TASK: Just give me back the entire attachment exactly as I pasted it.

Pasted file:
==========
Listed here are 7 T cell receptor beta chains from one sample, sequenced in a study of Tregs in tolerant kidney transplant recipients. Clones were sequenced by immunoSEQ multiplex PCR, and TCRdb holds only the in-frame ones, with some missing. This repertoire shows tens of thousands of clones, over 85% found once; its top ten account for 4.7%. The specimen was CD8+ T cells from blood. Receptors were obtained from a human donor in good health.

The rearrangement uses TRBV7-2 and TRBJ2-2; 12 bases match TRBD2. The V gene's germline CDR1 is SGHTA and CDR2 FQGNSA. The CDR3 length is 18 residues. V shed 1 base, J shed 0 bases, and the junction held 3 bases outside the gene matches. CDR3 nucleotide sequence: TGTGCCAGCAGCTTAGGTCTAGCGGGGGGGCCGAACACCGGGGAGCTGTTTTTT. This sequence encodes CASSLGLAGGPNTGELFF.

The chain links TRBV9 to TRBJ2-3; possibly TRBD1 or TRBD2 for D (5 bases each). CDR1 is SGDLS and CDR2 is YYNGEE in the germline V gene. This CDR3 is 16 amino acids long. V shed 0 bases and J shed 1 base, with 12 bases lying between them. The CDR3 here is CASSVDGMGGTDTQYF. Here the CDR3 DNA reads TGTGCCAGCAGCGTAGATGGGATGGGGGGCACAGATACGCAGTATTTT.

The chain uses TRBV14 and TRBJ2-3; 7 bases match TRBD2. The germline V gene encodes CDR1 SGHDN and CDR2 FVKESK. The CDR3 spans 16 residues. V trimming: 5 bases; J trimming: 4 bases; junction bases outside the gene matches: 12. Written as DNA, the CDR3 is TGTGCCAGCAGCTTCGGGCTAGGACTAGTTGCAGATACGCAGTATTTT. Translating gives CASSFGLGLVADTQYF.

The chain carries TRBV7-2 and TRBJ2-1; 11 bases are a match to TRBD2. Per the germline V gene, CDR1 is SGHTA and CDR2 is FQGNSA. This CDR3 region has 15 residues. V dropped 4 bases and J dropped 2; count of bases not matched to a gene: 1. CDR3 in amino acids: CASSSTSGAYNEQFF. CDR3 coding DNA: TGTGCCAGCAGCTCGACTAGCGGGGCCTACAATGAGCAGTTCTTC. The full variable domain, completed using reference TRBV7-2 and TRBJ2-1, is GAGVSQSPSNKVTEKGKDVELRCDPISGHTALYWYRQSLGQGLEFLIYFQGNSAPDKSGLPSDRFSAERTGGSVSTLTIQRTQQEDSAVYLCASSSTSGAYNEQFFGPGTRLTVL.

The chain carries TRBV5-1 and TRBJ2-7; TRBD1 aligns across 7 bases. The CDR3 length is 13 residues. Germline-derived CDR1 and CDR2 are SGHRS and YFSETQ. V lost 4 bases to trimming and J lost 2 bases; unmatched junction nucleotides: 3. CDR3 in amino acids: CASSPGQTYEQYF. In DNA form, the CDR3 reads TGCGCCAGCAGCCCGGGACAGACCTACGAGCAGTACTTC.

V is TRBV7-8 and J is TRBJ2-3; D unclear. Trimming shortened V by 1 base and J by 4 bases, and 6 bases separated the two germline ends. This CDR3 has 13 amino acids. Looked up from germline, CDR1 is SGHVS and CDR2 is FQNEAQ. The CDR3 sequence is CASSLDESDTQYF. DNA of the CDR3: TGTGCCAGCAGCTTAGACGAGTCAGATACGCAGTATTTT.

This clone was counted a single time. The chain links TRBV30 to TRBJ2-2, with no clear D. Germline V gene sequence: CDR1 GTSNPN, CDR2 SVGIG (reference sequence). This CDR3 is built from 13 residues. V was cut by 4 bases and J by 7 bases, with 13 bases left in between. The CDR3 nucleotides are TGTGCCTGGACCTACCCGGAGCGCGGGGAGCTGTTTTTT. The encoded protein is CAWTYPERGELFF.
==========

Listed here are 7 T cell receptor beta chains from one sample, sequenced in a study of Tregs in tolerant kidney transplant recipients. Clones were sequenced by immunoSEQ multiplex PCR, and TCRdb holds only the in-frame ones, with some missing. This repertoire shows tens of thousands of clones, over 85% found once; its top ten account for 4.7%. The specimen was CD8+ T cells from blood. Receptors were obtained from a human donor in good health.

The rearrangement uses TRBV7-2 and TRBJ2-2; 12 bases match TRBD2. The V gene's germline CDR1 is SGHTA and CDR2 FQGNSA. The CDR3 length is 18 residues. V shed 1 base, J shed 0 bases, and the junction held 3 bases outside the gene matches. CDR3 nucleotide sequence: TGTGCCAGCAGCTTAGGTCTAGCGGGGGGGCCGAACACCGGGGAGCTGTTTTTT. This sequence encodes CASSLGLAGGPNTGELFF.

The chain links TRBV9 to TRBJ2-3; possibly TRBD1 or TRBD2 for D (5 bases each). CDR1 is SGDLS and CDR2 is YYNGEE in the germline V gene. This CDR3 is 16 amino acids long. V shed 0 bases and J shed 1 base, with 12 bases lying between them. The CDR3 here is CASSVDGMGGTDTQYF. Here the CDR3 DNA reads TGTGCCAGCAGCGTAGATGGGATGGGGGGCACAGATACGCAGTATTTT.

The chain uses TRBV14 and TRBJ2-3; 7 bases match TRBD2. The germline V gene encodes CDR1 SGHDN and CDR2 FVKESK. The CDR3 spans 16 residues. V trimming: 5 bases; J trimming: 4 bases; junction bases outside the gene matches: 12. Written as DNA, the CDR3 is TGTGCCAGCAGCTTCGGGCTAGGACTAGTTGCAGATACGCAGTATTTT. Translating gives CASSFGLGLVADTQYF.

The chain carries TRBV7-2 and TRBJ2-1; 11 bases are a match to TRBD2. Per the germline V gene, CDR1 is SGHTA and CDR2 is FQGNSA. This CDR3 region has 15 residues. V dropped 4 bases and J dropped 2; count of bases not matched to a gene: 1. CDR3 in amino acids: CASSSTSGAYNEQFF. CDR3 coding DNA: TGTGCCAGCAGCTCGACTAGCGGGGCCTACAATGAGCAGTTCTTC. The full variable domain, completed using reference TRBV7-2 and TRBJ2-1, is GAGVSQSPSNKVTEKGKDVELRCDPISGHTALYWYRQSLGQGLEFLIYFQGNSAPDKSGLPSDRFSAERTGGSVSTLTIQRTQQEDSAVYLCASSSTSGAYNEQFFGPGTRLTVL.

The chain carries TRBV5-1 and TRBJ2-7; TRBD1 aligns across 7 bases. The CDR3 length is 13 residues. Germline-derived CDR1 and CDR2 are SGHRS and YFSETQ. V lost 4 bases to trimming and J lost 2 bases; unmatched junction nucleotides: 3. CDR3 in amino acids: CASSPGQTYEQYF. In DNA form, the CDR3 reads TGCGCCAGCAGCCCGGGACAGACCTACGAGCAGTACTTC.

V is TRBV7-8 and J is TRBJ2-3; D unclear. Trimming shortened V by 1 base and J by 4 bases, and 6 bases separated the two germline ends. This CDR3 has 13 amino acids. Looked up from germline, CDR1 is SGHVS and CDR2 is FQNEAQ. The CDR3 sequence is CASSLDESDTQYF. DNA of the CDR3: TGTGCCAGCAGCTTAGACGAGTCAGATACGCAGTATTTT.

This clone was counted a single time. The chain links TRBV30 to TRBJ2-2, with no clear D. Germline V gene sequence: CDR1 GTSNPN, CDR2 SVGIG (reference sequence). This CDR3 is built from 13 residues. V was cut by 4 bases and J by 7 bases, with 13 bases left in between. The CDR3 nucleotides are TGTGCCTGGACCTACCCGGAGCGCGGGGAGCTGTTTTTT. The encoded protein is CAWTYPERGELFF.